There are several red flags that can be raised when looking at CVs.
It is important to not only spot these red flags, but to question the candidate on them if you do decide to take them forward to the interview process.
If a candidate has many gaps of employment on their CV, it can sometimes allude to a problem with their work ethic.
Large gaps in employment could suggest they are not particularly focused on working or they have struggled to be successful in obtaining a job for some reason.
There are occasions where the delays are justified but just not explained such as travel, illness, relocation etc but certainly one to question in an interview and seek to find evidence of the explanation.
Some candidates’ CVs may show that they have hopped from one job to another or not stayed anywhere particularly long.
This may look like they are disloyal to their employers or are not very strong workers however, the job changes may be caused by circumstances out of the candidate’s control such as redundancy, financial problems with the company itself or perhaps relocation.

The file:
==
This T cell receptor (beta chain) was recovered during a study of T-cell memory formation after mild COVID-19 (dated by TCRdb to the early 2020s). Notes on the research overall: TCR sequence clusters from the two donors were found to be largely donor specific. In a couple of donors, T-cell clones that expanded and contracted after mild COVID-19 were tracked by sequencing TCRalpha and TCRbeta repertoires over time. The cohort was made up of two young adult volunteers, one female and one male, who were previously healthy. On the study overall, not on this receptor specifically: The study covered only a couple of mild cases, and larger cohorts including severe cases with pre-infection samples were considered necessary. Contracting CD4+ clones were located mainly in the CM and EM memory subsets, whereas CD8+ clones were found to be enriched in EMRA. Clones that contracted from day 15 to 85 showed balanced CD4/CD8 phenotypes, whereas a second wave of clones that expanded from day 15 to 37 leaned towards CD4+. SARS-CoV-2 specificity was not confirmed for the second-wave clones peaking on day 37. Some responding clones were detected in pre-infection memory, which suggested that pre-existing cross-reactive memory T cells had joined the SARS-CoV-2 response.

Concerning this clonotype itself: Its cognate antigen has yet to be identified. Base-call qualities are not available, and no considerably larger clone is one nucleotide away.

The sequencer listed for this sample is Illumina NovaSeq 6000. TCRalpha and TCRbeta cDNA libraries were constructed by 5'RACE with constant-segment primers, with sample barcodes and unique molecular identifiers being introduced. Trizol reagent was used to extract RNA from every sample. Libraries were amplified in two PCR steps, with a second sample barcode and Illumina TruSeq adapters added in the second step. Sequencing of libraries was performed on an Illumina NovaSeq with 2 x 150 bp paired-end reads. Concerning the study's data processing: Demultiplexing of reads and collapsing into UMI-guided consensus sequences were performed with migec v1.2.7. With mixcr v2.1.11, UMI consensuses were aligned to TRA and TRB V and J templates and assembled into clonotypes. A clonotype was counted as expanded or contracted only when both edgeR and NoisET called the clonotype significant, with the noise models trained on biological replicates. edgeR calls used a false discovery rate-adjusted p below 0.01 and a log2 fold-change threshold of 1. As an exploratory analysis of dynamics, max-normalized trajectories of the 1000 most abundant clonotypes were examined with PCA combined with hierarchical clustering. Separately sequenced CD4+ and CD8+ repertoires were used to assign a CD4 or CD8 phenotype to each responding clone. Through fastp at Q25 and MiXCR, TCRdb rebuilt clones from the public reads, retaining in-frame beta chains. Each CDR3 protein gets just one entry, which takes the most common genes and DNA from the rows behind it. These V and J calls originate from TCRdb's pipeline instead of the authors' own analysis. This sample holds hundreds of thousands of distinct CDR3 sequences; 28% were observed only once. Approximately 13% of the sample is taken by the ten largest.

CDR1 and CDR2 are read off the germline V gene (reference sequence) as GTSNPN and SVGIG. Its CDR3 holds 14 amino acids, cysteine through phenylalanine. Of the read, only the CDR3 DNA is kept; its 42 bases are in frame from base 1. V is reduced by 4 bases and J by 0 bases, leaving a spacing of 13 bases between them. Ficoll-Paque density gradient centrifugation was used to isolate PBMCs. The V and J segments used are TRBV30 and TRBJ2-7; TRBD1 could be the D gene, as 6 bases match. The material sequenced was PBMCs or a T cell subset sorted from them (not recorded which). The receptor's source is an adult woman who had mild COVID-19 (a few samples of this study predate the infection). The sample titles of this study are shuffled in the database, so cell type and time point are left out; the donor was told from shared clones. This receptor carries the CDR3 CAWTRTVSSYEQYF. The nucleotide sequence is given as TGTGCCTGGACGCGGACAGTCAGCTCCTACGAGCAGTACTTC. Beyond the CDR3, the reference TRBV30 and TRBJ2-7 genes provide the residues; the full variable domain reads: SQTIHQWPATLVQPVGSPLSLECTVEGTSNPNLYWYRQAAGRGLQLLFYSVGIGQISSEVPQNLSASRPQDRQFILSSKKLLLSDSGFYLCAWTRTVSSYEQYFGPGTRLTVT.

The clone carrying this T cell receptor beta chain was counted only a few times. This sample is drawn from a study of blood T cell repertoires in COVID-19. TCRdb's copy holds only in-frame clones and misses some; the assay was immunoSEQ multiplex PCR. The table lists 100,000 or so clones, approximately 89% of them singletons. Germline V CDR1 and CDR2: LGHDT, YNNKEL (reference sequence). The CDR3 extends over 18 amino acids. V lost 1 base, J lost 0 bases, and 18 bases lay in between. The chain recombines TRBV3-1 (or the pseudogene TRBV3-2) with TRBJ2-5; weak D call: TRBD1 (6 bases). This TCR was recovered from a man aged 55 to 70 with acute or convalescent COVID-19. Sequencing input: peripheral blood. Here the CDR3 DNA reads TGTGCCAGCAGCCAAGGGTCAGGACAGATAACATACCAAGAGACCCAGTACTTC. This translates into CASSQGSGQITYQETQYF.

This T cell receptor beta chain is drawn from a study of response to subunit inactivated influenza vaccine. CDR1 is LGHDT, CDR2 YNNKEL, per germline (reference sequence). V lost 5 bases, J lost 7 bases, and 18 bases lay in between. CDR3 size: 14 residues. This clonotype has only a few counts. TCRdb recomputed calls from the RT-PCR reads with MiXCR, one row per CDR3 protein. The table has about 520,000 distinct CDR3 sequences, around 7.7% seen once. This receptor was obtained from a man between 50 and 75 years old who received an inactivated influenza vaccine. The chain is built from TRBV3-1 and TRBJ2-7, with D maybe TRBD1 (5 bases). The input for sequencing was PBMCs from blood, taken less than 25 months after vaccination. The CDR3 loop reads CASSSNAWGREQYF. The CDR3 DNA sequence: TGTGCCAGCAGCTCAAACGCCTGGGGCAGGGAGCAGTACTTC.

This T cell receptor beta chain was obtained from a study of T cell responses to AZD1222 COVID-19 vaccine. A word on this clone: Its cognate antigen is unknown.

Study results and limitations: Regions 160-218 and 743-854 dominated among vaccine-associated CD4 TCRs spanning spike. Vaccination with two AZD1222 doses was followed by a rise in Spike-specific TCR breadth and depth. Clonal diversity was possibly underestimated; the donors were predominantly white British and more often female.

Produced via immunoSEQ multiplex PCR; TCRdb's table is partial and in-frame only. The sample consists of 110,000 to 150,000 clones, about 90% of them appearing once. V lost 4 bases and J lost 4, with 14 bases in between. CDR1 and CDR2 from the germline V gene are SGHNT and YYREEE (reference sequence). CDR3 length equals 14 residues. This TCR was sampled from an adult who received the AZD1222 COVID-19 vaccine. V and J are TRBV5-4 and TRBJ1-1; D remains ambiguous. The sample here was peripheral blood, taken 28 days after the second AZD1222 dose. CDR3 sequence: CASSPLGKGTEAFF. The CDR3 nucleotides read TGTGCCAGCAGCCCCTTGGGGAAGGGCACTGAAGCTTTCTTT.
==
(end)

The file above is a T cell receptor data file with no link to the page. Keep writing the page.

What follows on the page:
The best CV’s will explain their “reasons for leaving” clearly but if not you should question the reason for leaving each vacancy when interviewing.
Poor spelling and grammar
A CV should be neat and well presented ideally with no errors.
If a candidate’s CV is full of spelling errors and poor grammar, it could suggest that their CV was rushed and put together with little care or attention to detail.
It could also be an example of how they write everything in their day to day life and a hint to poor English skills. With grammar and spell check software widely available, there is no excuse for these errors and mistakes.